On Friday my class took a virtual trip to the Galápagos Islands. Students learned about a new place in the world and the animals found there, as I reminisced on a fabulous trip and shared what I learned from traveling there.
We are gearing up the start of our big animal adaptations unit in science. In class, each student selected an animal to research from places I have traveled to around the world. Over the years, I have gathered resources for students to use for research. Books, websites, brochures, pictures, videos and stories of the animals and the places they live all help students collect information they need for projects they will create.
The focus on Friday was the Galápagos Islands. I have a handful of students that chose animals from there. Even though not all students are researching animals from the Galápagos, sharing pictures and videos was a great opportunity to introduce students to a new place in the world and practice identifying animal adaptations and their habitats.
Students watched videos about marine iguanas, frigate birds, crabs and even a shark (which now of course I can’t remember which kind). We had great discussions about what the habitat is like for these animals and the adaptations these animals have made in order to survive.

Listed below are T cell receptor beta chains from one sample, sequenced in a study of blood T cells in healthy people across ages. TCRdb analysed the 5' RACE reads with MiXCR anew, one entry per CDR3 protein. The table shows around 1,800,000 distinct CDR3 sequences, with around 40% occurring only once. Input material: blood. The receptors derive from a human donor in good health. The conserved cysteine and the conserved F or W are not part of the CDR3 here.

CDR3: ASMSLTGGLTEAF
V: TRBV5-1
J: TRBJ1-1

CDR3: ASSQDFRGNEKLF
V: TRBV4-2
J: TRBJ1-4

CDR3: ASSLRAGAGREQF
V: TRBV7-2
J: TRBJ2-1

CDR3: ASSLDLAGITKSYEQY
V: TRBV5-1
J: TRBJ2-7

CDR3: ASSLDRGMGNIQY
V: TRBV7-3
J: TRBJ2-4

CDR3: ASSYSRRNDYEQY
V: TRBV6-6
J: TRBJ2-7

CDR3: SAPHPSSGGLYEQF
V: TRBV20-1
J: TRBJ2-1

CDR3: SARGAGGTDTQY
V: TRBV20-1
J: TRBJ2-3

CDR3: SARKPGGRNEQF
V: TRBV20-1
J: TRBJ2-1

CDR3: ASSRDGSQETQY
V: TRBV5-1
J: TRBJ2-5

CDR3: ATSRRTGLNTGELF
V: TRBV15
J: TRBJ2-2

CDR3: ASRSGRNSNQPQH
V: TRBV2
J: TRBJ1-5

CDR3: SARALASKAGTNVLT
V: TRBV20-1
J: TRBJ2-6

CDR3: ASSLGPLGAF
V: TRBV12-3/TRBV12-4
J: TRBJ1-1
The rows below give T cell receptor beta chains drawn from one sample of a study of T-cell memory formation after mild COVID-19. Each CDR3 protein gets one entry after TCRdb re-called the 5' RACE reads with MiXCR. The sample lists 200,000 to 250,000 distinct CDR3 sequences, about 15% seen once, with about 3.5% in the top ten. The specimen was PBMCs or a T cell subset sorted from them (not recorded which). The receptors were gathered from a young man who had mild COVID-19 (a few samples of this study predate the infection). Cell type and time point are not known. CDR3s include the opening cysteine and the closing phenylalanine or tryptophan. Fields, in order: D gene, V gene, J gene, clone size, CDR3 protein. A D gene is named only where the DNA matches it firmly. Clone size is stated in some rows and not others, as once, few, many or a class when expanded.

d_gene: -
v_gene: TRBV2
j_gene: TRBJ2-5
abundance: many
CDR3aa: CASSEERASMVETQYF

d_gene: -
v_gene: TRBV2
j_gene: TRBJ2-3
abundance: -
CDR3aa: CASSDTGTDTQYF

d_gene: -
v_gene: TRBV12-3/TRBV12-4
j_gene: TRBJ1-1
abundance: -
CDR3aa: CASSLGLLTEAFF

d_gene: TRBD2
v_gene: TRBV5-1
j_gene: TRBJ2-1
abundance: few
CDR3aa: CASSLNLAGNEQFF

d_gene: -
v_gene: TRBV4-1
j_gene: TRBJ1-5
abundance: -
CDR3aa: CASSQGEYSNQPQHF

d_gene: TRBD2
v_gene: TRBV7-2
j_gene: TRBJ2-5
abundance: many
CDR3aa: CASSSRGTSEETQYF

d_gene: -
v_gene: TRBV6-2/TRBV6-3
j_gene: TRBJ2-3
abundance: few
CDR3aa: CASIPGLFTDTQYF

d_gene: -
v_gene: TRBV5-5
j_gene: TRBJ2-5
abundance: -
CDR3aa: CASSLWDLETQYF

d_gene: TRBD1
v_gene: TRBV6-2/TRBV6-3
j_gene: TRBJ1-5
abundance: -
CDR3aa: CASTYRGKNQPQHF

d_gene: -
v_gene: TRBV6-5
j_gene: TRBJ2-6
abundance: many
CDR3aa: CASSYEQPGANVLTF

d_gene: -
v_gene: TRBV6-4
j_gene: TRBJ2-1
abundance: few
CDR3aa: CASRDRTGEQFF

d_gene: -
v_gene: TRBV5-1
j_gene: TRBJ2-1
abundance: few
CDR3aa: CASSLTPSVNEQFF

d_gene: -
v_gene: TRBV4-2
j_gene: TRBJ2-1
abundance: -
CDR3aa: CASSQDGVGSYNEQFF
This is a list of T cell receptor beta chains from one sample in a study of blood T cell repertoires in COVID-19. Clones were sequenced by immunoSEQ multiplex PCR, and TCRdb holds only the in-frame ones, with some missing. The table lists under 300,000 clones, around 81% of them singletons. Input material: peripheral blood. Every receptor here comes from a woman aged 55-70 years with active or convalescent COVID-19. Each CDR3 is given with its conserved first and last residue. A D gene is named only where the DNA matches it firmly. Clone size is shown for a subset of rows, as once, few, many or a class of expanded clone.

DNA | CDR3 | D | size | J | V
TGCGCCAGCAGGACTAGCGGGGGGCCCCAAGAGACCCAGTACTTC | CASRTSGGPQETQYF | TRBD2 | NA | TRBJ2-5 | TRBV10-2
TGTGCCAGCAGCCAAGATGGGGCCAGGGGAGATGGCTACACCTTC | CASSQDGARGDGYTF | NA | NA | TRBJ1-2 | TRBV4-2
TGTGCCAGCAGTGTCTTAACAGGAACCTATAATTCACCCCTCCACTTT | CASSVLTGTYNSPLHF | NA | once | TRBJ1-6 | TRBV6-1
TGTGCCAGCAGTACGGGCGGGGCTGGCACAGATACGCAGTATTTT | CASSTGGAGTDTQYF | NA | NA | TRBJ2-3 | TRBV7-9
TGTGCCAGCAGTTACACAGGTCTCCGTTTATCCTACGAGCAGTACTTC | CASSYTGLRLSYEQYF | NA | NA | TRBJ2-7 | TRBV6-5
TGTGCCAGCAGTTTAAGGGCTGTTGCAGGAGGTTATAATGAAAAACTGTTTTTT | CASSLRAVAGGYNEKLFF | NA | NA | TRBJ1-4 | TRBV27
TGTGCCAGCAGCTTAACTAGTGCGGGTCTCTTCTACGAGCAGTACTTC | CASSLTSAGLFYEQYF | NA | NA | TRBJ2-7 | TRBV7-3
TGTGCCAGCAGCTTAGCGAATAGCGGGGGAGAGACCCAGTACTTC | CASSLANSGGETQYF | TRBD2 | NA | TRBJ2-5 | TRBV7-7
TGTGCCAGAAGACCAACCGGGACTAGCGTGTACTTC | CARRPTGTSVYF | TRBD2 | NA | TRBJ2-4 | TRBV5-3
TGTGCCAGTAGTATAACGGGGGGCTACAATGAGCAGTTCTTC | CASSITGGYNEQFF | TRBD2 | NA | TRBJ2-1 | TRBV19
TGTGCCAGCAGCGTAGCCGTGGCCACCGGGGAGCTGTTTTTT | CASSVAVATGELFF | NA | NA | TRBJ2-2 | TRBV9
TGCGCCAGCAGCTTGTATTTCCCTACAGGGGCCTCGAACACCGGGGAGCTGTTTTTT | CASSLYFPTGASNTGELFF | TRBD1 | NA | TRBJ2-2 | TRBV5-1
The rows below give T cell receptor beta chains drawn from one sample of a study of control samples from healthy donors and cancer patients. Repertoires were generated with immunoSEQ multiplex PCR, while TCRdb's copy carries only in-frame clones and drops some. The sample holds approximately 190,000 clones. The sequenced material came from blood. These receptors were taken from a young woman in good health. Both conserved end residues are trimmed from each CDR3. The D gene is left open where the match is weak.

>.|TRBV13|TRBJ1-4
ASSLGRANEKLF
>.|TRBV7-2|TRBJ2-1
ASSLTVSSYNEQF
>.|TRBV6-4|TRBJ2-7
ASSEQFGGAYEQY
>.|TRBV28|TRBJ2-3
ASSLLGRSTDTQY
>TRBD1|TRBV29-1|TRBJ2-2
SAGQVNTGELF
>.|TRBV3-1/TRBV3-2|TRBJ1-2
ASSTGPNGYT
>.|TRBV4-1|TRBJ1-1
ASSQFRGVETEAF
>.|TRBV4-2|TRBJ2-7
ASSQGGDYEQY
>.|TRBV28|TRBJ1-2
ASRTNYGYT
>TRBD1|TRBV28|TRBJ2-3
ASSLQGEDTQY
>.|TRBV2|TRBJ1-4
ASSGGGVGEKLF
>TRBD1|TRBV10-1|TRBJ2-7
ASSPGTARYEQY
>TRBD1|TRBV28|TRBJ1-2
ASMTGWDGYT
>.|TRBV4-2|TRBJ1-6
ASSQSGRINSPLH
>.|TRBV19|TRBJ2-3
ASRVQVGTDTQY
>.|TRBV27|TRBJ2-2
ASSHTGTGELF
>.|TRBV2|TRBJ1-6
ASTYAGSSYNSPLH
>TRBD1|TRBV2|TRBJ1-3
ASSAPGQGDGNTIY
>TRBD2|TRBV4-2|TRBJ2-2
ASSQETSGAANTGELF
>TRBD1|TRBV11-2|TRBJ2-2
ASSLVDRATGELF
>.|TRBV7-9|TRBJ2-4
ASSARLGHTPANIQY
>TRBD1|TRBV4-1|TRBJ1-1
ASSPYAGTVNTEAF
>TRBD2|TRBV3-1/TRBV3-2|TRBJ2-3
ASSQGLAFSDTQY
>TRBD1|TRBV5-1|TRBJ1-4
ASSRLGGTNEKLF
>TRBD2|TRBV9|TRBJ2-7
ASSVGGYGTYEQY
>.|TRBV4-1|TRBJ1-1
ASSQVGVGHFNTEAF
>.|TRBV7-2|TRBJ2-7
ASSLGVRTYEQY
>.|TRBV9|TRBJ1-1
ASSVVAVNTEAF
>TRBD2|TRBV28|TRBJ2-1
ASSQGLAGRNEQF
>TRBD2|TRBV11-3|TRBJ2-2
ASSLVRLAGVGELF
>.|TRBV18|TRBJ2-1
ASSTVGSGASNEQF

Lava rock and sandy beaches make up the islands we visited. Students pointed out animals using camouflage and how that would help protect them from predators. They were eager to listen and take notes, and one student who started research on marine iguanas piped up to share facts he has learned so far. It was great to see students interested and excited to learn about new animals and a new place.
To wrap up our “trip” to the Galápagos next week I will share pictures and facts about lava lizards, land iguanas, Galápagos Tortoises, Galápagos penguins, sea lions and Darwin’s famous finches. Then it will be time to depart from the Galápagos and take off for the Amazon Rainforest!
Sharing my pictures (above and others), videos and stories from my travels is one of my favorite things to do in teaching. It combines all my favorite things and exposes students to worlds beyond their own. Teaching from what you have experienced is much more meaningful than teaching from a book. Not only does it expand my own background knowledge of a topic, it enriches discussion and helps me make a connection to students that I otherwise would not be able to do. Personal experience is the perfect supplement to text books and required reading.
Teachers, do you teach about animal adaptations, or habitats? If so what are some of your favorite resources to use?